There’s almost always something going wrong in some corner of a big business like this – to have all five cylinders firing at the same time is no small feat.

After entertaining the idea that Big W might be better off in the hands of another owner, Banducci on Wednesday suggested a profitable and slimmed-down discount department store chain could play an important role in Woolies’ evolving view of what he calls the “retail eco-system”.

“It provides a number of additional categories that sit very comfortably with our food business.”

In a retail group whose fortunes are tied largely to the fate of the sluggish Australian economy, the group-wide result that Banducci has delivered is impressive. There’s almost always something going wrong in some corner of a big business like this – to have all five cylinders firing at the same time is no small feat.

Warning signs ahead

But Banducci won’t have much time to enjoy the December half. Woolworths cannot escape the early year air pocket the economy finds itself in.

The bushfires obviously hit stores right across the country, directly and indirectly. Volatile weather is weighing on sales of drinks. Increases in tobacco prices that came through late in 2019 are starting to bite, with cigarette sales down markedly in the first weeks of 2020.

And now coronavirus hangs over the economy, and Woolies.

Banducci faces two hits. The first is a disruption to supply chains, which is limited now, but could get worse into May and June; Big W, for example, is cautious about stock for its Mother’s Day sale and toy sale.

The second is sales activity. Already Banducci can see foot traffic in stores that cater to Asian consumers – and particularly Asian students – is already down, and clearly under close watch.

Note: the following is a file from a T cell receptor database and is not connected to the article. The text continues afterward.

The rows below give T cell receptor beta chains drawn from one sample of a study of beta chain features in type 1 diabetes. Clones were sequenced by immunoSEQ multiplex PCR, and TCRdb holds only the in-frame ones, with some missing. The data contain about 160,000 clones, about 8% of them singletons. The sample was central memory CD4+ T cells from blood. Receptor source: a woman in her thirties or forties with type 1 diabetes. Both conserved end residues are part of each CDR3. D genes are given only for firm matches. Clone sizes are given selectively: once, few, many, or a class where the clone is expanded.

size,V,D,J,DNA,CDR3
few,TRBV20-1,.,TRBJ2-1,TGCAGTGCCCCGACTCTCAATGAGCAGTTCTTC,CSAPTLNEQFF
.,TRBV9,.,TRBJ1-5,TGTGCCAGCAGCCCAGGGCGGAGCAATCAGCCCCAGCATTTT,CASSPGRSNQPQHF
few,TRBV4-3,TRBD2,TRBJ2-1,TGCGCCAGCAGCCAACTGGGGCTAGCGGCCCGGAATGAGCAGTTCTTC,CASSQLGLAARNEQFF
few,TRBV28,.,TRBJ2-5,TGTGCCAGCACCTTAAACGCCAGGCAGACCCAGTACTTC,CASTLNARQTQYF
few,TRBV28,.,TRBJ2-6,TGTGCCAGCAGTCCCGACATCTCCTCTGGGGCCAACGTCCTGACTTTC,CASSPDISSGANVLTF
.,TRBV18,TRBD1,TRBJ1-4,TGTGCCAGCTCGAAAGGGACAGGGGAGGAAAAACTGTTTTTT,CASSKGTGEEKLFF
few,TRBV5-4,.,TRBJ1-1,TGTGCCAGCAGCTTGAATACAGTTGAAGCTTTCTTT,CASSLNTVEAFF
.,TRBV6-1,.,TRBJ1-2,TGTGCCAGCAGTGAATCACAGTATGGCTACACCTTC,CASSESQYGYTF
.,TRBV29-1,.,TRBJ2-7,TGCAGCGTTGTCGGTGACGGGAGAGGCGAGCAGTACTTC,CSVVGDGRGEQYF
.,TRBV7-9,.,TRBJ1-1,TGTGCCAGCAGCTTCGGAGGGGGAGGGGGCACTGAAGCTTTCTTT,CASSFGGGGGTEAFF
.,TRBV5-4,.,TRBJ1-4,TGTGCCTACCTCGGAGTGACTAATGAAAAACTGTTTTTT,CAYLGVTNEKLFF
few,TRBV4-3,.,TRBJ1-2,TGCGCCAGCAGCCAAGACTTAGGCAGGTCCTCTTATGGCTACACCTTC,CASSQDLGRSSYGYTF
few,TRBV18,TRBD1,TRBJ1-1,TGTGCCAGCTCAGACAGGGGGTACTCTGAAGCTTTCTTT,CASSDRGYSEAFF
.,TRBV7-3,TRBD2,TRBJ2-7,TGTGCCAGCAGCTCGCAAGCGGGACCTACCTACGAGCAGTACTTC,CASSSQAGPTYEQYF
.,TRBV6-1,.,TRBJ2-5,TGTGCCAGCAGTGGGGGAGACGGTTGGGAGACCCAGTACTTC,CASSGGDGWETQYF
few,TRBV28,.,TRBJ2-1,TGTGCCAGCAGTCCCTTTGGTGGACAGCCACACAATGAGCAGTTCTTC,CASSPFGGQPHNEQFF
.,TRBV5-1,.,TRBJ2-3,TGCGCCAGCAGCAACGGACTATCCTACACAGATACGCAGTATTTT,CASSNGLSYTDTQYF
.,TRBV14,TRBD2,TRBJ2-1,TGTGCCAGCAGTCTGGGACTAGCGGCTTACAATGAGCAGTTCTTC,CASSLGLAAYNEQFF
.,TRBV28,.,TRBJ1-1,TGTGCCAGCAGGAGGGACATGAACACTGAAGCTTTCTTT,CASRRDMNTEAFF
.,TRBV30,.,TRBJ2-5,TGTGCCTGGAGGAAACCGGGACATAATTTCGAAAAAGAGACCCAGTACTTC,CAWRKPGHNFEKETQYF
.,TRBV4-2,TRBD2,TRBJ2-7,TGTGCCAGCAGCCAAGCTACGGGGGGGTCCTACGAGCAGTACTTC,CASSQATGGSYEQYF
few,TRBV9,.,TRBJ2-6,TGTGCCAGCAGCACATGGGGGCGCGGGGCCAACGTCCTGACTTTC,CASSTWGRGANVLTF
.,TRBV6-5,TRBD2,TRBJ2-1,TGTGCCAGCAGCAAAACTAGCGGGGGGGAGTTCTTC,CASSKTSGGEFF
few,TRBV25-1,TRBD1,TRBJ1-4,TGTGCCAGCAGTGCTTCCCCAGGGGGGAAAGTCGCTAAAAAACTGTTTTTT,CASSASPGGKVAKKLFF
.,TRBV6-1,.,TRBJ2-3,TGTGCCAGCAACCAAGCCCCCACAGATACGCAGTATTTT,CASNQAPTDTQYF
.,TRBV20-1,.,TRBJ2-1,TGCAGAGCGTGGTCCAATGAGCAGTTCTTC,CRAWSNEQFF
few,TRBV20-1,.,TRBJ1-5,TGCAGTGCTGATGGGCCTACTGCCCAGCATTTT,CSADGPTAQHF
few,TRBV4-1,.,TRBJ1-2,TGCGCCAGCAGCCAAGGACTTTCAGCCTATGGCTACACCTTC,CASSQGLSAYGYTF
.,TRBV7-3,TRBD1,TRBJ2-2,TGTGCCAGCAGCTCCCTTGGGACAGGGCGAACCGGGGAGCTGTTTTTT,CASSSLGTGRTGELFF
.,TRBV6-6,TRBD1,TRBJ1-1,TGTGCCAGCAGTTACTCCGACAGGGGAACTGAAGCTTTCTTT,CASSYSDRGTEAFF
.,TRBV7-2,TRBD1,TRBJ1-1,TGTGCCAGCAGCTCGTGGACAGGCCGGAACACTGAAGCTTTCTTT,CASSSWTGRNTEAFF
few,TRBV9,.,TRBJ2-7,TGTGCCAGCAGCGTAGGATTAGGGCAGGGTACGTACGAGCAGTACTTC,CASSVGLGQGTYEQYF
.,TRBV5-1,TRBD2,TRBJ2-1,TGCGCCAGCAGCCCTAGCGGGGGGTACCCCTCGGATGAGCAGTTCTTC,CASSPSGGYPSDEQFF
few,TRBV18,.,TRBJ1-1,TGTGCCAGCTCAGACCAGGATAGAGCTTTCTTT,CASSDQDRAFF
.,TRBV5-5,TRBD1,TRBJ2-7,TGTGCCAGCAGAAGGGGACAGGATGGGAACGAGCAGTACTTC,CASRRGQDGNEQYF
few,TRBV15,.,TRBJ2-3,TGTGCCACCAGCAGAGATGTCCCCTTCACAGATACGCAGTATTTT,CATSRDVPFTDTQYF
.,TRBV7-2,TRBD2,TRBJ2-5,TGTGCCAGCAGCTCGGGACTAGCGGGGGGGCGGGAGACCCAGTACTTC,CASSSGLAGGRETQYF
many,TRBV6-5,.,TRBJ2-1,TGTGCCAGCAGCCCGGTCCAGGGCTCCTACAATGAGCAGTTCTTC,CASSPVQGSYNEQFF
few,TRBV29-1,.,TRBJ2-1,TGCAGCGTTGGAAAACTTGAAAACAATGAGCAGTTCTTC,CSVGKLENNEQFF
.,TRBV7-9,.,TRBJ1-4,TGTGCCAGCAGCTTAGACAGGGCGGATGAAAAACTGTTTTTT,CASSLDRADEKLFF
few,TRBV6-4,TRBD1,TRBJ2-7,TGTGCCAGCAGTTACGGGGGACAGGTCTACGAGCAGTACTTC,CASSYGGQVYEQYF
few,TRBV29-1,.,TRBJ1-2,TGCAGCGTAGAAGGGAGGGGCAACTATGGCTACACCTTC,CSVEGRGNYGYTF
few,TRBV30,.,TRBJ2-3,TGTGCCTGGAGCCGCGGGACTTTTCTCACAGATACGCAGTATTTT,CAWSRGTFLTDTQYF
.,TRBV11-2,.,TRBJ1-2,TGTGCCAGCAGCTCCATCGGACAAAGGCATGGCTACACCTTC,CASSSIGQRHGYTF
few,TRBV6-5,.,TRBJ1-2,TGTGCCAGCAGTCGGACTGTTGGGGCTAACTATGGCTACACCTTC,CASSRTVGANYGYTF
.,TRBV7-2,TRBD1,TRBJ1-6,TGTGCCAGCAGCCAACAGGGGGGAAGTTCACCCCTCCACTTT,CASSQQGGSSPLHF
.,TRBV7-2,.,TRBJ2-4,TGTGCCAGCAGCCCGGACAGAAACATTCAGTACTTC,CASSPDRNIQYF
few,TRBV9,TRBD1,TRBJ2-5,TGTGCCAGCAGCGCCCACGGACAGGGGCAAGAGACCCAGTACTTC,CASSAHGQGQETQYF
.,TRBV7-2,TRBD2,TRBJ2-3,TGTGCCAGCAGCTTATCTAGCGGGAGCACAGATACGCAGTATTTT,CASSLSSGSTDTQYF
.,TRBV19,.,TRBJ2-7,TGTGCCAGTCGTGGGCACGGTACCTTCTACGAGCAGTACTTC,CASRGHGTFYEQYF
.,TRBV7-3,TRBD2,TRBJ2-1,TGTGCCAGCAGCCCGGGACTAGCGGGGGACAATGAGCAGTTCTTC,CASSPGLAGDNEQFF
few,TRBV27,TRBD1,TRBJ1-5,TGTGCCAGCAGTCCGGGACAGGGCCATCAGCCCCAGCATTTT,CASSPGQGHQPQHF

But Banducci says he won’t be cutting staff hours or dropping customer service levels to protect profits.

Having spent the first half making in-store changes to the way customers are served, and battling through the underpayments drama, Banducci does not want to take the foot off the investment accelerator for what he sees as one-off problems, not systemic ones.

“That means we still feel very comfortable with our plan. Our plan is to continue to focus on investing in the customer and the team,” he said.

“This is not the time we will be pulling back on this. But it is the time when we want to do a little bit less in our business and focus on execution.”

Underpayments shame may not be over yet

Woolworths’ underpayment scandal remains the shadow over the group. Having been back through five year’s worth of time and attendance records – it still has four to go – but the estimate of the amount owed to staff has risen from between $200 million and $300 million to $315 million, with $80 million of costs and interest on top of that, at a rate of 5.5 per cent.

The greater cost reflects the increasing shame that Woolworths must wear from this stuff-up. And it might yet increase if the Fair Work Ombudsman decides to pursue the group for penalties over what is the country’s biggest example of wage theft.

Banducci says he’s told his management team that hits to their bonuses are likely. “We’re committed to doing the right thing and we do expect consequences.”